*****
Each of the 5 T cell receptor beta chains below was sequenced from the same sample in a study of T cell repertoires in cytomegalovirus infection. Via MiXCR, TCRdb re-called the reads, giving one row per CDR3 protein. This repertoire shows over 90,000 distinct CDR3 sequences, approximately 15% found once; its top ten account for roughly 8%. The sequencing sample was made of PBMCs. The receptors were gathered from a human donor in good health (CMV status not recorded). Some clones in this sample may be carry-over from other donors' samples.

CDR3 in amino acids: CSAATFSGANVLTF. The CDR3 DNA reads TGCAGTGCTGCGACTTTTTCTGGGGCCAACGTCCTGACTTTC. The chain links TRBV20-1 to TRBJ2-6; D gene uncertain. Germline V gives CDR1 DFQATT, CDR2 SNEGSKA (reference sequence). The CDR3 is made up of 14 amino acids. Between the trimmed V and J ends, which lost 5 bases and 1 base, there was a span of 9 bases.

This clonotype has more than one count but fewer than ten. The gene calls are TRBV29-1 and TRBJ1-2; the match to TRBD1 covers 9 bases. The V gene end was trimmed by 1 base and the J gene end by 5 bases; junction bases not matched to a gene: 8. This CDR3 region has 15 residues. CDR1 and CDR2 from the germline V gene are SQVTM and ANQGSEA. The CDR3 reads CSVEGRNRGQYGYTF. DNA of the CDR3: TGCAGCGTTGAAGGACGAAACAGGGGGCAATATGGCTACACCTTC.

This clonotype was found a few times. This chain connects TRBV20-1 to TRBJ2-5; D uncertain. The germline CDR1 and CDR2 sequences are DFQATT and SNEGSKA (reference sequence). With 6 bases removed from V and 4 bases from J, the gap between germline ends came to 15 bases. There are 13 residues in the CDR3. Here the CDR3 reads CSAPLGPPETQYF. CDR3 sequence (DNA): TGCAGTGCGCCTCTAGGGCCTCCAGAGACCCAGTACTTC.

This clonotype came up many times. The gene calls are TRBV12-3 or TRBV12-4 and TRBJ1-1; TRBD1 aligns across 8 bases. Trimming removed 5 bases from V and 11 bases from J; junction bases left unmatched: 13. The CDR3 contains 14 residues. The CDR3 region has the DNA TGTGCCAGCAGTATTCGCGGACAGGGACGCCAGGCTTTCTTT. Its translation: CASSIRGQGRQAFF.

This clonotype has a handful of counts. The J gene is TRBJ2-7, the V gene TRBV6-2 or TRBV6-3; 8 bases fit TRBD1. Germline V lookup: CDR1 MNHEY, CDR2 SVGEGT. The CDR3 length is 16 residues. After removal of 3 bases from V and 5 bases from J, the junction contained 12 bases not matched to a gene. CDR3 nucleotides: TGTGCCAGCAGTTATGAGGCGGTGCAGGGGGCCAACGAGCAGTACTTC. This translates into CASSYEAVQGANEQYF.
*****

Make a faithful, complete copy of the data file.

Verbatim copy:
Each of the 5 T cell receptor beta chains below was sequenced from the same sample in a study of T cell repertoires in cytomegalovirus infection. Via MiXCR, TCRdb re-called the reads, giving one row per CDR3 protein. This repertoire shows over 90,000 distinct CDR3 sequences, approximately 15% found once; its top ten account for roughly 8%. The sequencing sample was made of PBMCs. The receptors were gathered from a human donor in good health (CMV status not recorded). Some clones in this sample may be carry-over from other donors' samples.

CDR3 in amino acids: CSAATFSGANVLTF. The CDR3 DNA reads TGCAGTGCTGCGACTTTTTCTGGGGCCAACGTCCTGACTTTC. The chain links TRBV20-1 to TRBJ2-6; D gene uncertain. Germline V gives CDR1 DFQATT, CDR2 SNEGSKA (reference sequence). The CDR3 is made up of 14 amino acids. Between the trimmed V and J ends, which lost 5 bases and 1 base, there was a span of 9 bases.

This clonotype has more than one count but fewer than ten. The gene calls are TRBV29-1 and TRBJ1-2; the match to TRBD1 covers 9 bases. The V gene end was trimmed by 1 base and the J gene end by 5 bases; junction bases not matched to a gene: 8. This CDR3 region has 15 residues. CDR1 and CDR2 from the germline V gene are SQVTM and ANQGSEA. The CDR3 reads CSVEGRNRGQYGYTF. DNA of the CDR3: TGCAGCGTTGAAGGACGAAACAGGGGGCAATATGGCTACACCTTC.

This clonotype was found a few times. This chain connects TRBV20-1 to TRBJ2-5; D uncertain. The germline CDR1 and CDR2 sequences are DFQATT and SNEGSKA (reference sequence). With 6 bases removed from V and 4 bases from J, the gap between germline ends came to 15 bases. There are 13 residues in the CDR3. Here the CDR3 reads CSAPLGPPETQYF. CDR3 sequence (DNA): TGCAGTGCGCCTCTAGGGCCTCCAGAGACCCAGTACTTC.

This clonotype came up many times. The gene calls are TRBV12-3 or TRBV12-4 and TRBJ1-1; TRBD1 aligns across 8 bases. Trimming removed 5 bases from V and 11 bases from J; junction bases left unmatched: 13. The CDR3 contains 14 residues. The CDR3 region has the DNA TGTGCCAGCAGTATTCGCGGACAGGGACGCCAGGCTTTCTTT. Its translation: CASSIRGQGRQAFF.

This clonotype has a handful of counts. The J gene is TRBJ2-7, the V gene TRBV6-2 or TRBV6-3; 8 bases fit TRBD1. Germline V lookup: CDR1 MNHEY, CDR2 SVGEGT. The CDR3 length is 16 residues. After removal of 3 bases from V and 5 bases from J, the junction contained 12 bases not matched to a gene. CDR3 nucleotides: TGTGCCAGCAGTTATGAGGCGGTGCAGGGGGCCAACGAGCAGTACTTC. This translates into CASSYEAVQGANEQYF.